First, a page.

1. latex bib (doesn't require .tex extension)
  2. bibtex bib (doesn't require .bib extension)
  3. latex bib
  4. latex bib

After the first LaTeX run, you will see errors such as:

LaTeX Warning: Citation `lamport94' on page 1 undefined on input line 21.

...

LaTeX Warning: There were undefined references.
		

The next step is to run 'bibtex' on that same LaTeX source (and not on the actual .bib file) to then define all the references within that document. You should see output like the following:

	
This is BibTeX, Version 0.99c (Web2C 7.3.1)
The top-level auxiliary file: bib.aux
The style file: plain.bst
Database file #1: sample.bib

The third step, which is invoking LaTeX for the second time will see more errors like "LaTeX Warning: Label(s) may have changed. Rerun to get cross-references right.". Don't be alarmed, it's almost complete. As you can guess, all you have to do is follow its instructions, and run LaTeX for the third time, and the document will be output as expected, without further problems (as a DVI file. See Absolote beginners tutorial if you need reminding how to convert them into PS or PDF.)

What about citation styles other than numerical, e.g., Harvard?

Hopefully, you have already looked at the PDF output of this tutorial. You will have noticed that the document ends with an automatically generated 'References' section. Each reference is numbered and each citation corresponds to the numbers. The numeric style of citation is quite common in scientific writing. In other disciplines, the author-year style, e.g., (Roberts, 2003), such as Harvard is preferred, and is in fact becoming increasingly common within scientific publications. A discussion about which is best will not occur here. I shall merely provide details for those who wish to have the choice.

Natbib

Natbib is a package written for LaTeX to do just this job. In fact, it can supersede LaTeX's own citation commands, as Natbib allows the user to easily switch between Harvard or numeric. In order to demonstrate Natbib, I've modified the original LaTeX file to take advantage of the additional functionality. Therefore, for the rest of this section, I shall be referring to bib-har.tex which can be accessed, along with the PDF of its output, at the bottom of this page.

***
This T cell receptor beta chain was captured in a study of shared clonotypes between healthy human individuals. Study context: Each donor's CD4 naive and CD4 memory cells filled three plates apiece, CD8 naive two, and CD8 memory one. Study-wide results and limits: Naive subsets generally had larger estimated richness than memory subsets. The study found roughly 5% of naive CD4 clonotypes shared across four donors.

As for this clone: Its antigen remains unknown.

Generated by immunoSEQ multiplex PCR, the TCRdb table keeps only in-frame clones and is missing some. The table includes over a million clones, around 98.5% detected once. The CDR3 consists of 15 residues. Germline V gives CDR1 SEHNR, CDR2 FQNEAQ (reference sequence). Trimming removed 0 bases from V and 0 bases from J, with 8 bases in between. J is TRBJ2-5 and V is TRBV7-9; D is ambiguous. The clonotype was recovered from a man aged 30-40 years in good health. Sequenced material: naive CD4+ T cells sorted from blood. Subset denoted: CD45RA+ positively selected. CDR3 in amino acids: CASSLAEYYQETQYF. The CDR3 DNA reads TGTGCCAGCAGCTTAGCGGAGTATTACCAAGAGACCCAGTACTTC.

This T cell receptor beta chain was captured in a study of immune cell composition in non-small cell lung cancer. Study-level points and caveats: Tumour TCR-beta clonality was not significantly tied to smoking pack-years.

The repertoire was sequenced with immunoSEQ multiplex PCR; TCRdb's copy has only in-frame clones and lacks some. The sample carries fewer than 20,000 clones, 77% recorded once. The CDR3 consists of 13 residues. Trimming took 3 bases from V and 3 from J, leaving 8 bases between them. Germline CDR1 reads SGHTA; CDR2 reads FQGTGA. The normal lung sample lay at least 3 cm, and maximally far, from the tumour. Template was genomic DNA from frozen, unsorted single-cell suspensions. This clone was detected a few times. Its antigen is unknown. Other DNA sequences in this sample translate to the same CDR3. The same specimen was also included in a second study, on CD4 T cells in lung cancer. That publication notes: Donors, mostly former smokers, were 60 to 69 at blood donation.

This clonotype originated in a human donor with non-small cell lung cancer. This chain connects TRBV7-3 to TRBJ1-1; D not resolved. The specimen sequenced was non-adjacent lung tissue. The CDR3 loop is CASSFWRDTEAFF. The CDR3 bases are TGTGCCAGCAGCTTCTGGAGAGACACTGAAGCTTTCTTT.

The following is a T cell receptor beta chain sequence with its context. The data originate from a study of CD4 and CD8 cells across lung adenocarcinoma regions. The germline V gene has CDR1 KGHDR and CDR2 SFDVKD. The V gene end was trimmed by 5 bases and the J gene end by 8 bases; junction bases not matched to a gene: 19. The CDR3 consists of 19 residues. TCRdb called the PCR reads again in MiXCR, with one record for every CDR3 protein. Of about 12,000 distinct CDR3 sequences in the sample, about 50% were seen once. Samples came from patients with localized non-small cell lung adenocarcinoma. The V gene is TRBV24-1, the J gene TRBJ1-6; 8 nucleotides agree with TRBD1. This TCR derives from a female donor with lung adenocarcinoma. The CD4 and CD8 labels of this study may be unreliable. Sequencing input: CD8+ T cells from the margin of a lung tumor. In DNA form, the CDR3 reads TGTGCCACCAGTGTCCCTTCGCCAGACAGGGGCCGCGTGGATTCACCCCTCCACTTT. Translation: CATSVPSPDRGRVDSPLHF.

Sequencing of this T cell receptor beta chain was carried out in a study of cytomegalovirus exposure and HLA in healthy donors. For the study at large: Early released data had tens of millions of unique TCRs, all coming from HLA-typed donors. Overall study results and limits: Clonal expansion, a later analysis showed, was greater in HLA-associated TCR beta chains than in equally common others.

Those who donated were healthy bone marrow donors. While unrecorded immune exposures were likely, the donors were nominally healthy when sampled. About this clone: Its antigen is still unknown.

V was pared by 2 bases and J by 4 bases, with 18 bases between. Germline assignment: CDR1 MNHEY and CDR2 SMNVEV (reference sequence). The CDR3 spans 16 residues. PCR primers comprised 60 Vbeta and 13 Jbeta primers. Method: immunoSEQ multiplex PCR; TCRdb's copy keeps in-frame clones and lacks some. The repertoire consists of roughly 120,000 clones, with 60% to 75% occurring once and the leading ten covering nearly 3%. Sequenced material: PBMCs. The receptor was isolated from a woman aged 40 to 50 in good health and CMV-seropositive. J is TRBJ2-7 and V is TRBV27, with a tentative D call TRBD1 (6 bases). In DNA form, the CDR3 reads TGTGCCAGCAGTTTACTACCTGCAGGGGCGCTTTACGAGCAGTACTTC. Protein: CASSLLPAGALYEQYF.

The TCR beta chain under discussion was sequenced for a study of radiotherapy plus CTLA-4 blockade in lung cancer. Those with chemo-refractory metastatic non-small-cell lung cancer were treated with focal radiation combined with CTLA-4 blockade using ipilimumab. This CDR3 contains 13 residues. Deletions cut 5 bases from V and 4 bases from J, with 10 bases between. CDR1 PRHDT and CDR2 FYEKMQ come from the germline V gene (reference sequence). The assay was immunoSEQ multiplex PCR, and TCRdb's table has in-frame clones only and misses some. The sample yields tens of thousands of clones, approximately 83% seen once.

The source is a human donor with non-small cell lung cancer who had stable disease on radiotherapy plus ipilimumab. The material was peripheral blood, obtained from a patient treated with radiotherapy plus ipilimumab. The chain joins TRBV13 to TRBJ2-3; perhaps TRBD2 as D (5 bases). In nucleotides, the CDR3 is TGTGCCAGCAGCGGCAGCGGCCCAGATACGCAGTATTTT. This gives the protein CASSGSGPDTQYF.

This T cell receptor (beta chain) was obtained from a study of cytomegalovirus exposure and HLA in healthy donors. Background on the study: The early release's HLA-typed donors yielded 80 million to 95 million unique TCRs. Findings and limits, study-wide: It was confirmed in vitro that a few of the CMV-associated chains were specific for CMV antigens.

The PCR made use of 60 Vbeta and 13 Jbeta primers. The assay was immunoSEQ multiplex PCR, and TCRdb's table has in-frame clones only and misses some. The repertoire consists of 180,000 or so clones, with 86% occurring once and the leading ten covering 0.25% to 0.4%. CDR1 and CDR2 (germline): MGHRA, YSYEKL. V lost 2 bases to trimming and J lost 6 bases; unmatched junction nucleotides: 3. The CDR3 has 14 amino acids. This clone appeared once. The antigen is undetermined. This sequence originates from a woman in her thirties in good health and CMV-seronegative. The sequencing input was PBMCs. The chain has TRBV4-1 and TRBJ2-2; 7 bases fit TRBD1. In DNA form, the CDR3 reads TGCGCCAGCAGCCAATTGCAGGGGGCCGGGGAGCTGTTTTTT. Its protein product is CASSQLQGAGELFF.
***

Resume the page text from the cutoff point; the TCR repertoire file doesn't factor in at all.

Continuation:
The first job is to add the following to your preamble in order to get LaTeX to use the Natbib package:

\usepackage{natbib}

Also, you need to change the bibliography style file to be used, so edit the appropriate line at the bottom of the file so that it reads: \bibliographystyle{plainnat}. Once done, it is basically a matter of altering the existing \cite commands to display the type of citation you want.

Citation command Natbib output
\citet{goossens93} Goossens et al. (1993)
\citep{goossens93} (Goossens et al., 1993)
\citet*{goossens93} Goossens, Mittlebach, and Samarin (1993)
\citep*{goossens93} (Goossens, Mittlebach, and Samarin, 1993)

The main commands simply add a t for 'textual' or p for 'parenthesised', to the basic \cite command. You will also notice how Natbib by default will compress references with three or more authors to the more concise 1st surname et al version. By adding an asterisk (*), you can override this default and list all authors associated with that citation. There some other less common commands that Natbib supports, such as \citeyear, \citeauthor, etc., which are fairly obvious.

The final area that I wish to cover about Natbib is customising its citation style. There is a command called \bibpunct that can be used to override the defaults and change certain settings. For example, I have put the following in the preamble:

\bibpunct{(}{)}{;}{a}{,}{,}
		

The command requires six mandatory parameters.

  1. The symbol for the opening bracket.
  2. The symbol for the closing bracket.
  3. The symbol that appears between multiple citations.
  4. This argument takes a letter:
    • n - numerical style.
    • s - numerical superscript style.
    • any other letter - author-year style.
  5. The punctuation to appear between the author and the year (in parenthetical case only).
  6. The punctuation used between years, in multiple citations when there is a common author. e.g., (Chomsky 1956, 1957). If you want an extra space, then you need {,~}.